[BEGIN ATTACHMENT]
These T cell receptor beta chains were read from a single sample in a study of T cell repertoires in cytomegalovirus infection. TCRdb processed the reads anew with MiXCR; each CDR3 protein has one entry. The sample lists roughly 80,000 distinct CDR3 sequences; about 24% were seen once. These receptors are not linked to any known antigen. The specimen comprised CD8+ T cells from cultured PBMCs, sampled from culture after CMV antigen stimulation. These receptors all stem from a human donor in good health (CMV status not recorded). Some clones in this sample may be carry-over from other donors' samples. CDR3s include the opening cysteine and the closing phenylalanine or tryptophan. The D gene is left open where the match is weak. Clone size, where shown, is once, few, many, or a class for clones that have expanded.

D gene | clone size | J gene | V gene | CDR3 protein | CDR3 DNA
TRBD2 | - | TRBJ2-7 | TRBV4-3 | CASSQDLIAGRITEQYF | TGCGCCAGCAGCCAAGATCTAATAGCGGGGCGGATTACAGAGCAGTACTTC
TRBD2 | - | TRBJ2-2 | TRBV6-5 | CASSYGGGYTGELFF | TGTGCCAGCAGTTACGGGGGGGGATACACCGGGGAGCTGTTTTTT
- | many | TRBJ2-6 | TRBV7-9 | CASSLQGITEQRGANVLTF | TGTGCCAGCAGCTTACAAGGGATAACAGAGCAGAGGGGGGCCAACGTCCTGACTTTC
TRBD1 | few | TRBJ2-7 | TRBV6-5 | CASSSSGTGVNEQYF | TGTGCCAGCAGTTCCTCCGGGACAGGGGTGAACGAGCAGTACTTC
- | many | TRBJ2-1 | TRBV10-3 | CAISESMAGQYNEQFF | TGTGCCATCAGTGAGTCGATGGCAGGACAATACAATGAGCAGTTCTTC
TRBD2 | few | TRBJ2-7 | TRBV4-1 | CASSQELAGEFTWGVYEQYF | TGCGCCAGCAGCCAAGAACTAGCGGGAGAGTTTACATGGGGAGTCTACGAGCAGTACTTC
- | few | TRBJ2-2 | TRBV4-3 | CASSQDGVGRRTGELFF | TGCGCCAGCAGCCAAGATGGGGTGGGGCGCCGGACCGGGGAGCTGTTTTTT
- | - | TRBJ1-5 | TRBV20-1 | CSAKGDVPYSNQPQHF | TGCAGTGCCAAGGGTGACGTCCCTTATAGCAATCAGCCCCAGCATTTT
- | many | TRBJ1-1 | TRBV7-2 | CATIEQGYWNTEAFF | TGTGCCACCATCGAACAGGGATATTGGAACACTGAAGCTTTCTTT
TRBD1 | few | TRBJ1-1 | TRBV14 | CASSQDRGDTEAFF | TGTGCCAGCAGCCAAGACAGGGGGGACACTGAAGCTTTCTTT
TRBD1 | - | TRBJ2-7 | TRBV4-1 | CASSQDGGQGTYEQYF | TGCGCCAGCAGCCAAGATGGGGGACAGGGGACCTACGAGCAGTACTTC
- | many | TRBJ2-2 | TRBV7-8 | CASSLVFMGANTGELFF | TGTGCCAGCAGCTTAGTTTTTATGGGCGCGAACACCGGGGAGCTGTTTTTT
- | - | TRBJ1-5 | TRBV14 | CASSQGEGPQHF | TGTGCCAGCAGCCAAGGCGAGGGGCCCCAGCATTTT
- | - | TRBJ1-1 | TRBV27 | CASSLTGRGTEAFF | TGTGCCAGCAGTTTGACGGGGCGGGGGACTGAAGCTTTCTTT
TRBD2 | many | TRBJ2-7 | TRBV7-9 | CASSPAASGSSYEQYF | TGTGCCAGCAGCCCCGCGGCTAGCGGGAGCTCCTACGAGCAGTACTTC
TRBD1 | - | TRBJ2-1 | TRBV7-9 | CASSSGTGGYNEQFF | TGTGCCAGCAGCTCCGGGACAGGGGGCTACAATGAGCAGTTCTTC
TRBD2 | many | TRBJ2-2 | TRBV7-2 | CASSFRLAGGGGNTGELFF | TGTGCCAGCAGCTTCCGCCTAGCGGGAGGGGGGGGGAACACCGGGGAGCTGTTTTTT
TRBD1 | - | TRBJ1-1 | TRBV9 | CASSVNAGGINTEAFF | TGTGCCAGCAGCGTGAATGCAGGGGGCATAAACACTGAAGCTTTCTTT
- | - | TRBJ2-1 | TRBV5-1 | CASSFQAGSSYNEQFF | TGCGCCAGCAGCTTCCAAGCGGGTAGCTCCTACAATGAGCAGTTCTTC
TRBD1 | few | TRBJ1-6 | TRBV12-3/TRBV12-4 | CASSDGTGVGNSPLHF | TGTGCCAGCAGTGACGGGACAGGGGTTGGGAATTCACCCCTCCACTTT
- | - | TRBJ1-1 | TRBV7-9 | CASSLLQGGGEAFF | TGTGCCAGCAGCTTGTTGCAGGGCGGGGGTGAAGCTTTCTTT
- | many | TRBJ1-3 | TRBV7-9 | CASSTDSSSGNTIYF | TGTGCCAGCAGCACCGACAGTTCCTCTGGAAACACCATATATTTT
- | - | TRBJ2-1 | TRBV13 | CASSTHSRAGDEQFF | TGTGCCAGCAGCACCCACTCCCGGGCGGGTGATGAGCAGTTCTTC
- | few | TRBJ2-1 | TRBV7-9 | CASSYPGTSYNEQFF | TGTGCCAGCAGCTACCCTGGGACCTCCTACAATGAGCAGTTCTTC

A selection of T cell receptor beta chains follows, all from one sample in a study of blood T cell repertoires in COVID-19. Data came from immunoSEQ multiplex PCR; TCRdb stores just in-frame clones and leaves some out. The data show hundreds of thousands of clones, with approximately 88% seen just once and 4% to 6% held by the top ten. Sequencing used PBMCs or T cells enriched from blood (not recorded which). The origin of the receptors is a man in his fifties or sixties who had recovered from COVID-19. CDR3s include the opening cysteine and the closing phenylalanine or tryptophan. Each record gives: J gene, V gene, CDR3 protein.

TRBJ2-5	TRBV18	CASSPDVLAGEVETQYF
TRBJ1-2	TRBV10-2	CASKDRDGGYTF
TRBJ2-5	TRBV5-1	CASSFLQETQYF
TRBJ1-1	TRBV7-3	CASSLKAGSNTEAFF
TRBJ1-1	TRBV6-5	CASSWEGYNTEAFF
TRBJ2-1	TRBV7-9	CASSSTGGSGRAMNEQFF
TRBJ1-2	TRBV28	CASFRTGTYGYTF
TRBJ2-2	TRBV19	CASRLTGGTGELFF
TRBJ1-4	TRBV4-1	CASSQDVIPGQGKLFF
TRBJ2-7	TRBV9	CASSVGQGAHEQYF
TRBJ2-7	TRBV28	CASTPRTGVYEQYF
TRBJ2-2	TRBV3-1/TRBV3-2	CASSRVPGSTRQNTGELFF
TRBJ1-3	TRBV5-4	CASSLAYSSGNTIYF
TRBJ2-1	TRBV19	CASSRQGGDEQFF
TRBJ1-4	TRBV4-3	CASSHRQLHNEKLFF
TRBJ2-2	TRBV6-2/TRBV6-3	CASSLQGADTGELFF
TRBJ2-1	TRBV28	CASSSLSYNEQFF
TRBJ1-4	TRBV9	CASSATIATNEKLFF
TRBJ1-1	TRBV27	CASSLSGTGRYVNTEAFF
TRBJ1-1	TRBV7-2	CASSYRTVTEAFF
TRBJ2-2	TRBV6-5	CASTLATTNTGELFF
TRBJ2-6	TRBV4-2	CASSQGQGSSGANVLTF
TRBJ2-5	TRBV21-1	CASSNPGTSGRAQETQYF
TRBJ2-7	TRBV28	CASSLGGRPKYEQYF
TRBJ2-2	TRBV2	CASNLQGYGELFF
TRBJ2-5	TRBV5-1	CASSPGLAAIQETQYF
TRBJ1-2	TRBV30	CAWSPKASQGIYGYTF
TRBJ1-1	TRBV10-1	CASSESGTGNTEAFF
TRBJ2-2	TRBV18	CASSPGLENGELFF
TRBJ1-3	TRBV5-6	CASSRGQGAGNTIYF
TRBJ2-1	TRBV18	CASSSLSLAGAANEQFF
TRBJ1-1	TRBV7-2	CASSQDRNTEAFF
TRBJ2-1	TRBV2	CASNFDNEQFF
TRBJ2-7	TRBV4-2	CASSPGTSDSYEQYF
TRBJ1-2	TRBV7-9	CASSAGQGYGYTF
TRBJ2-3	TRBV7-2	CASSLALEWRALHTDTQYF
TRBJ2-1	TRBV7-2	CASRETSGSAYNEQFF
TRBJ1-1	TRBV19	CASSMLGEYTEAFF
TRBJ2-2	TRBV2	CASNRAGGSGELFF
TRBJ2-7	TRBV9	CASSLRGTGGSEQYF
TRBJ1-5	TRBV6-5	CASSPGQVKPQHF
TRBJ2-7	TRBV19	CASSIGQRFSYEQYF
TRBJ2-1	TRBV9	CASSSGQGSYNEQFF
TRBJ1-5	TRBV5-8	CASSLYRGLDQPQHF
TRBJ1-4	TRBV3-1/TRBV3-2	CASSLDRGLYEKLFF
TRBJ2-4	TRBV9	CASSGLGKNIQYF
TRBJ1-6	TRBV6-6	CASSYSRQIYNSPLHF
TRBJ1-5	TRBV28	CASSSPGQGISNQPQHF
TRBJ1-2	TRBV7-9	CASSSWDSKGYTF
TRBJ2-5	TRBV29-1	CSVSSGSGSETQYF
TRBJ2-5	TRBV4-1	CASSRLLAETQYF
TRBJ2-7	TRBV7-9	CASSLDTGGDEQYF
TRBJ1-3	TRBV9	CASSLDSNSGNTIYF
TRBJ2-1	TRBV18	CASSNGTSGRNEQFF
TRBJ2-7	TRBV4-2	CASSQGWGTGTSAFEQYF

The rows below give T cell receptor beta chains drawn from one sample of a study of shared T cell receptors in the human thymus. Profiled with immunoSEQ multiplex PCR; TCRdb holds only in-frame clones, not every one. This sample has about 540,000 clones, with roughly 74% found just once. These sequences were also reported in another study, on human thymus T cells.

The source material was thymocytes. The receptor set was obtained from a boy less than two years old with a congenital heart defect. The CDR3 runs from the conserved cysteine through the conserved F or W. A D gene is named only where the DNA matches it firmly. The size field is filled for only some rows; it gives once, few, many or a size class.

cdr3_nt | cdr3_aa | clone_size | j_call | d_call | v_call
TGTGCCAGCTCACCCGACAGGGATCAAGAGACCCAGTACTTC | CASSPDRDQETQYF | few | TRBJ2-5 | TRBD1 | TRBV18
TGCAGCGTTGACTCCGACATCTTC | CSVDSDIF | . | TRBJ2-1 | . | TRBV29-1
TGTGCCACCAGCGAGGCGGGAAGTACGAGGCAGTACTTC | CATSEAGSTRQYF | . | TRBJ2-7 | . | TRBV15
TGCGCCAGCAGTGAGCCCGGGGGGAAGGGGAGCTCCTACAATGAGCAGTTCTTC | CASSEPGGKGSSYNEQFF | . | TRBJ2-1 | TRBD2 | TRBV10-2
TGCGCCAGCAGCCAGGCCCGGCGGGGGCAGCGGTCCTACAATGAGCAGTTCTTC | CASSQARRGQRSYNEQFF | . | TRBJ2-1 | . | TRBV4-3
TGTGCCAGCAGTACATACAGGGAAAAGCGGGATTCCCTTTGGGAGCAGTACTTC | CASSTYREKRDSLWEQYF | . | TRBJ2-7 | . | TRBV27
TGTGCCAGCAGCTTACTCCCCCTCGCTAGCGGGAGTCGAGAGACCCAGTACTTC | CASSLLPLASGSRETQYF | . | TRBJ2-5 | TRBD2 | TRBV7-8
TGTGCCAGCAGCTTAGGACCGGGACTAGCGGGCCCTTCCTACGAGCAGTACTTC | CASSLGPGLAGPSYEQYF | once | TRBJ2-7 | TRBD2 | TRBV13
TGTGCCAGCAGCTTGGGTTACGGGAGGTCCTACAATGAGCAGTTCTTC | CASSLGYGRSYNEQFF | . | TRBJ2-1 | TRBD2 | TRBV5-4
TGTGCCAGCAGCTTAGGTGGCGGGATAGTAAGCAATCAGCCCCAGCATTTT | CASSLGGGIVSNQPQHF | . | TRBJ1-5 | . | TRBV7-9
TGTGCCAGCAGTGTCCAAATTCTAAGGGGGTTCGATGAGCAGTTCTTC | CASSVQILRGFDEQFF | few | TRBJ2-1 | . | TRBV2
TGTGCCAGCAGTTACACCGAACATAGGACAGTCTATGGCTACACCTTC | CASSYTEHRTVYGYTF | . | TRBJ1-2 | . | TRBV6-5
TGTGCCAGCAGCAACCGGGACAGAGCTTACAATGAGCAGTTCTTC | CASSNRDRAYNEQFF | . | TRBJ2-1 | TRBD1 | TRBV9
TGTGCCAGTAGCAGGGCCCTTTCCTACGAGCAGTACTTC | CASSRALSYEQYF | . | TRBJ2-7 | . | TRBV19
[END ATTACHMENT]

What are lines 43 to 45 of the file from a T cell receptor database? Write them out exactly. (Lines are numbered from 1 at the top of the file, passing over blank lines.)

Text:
TRBJ2-2	TRBV6-2/TRBV6-3	CASSLQGADTGELFF
TRBJ2-1	TRBV28	CASSSLSYNEQFF
TRBJ1-4	TRBV9	CASSATIATNEKLFF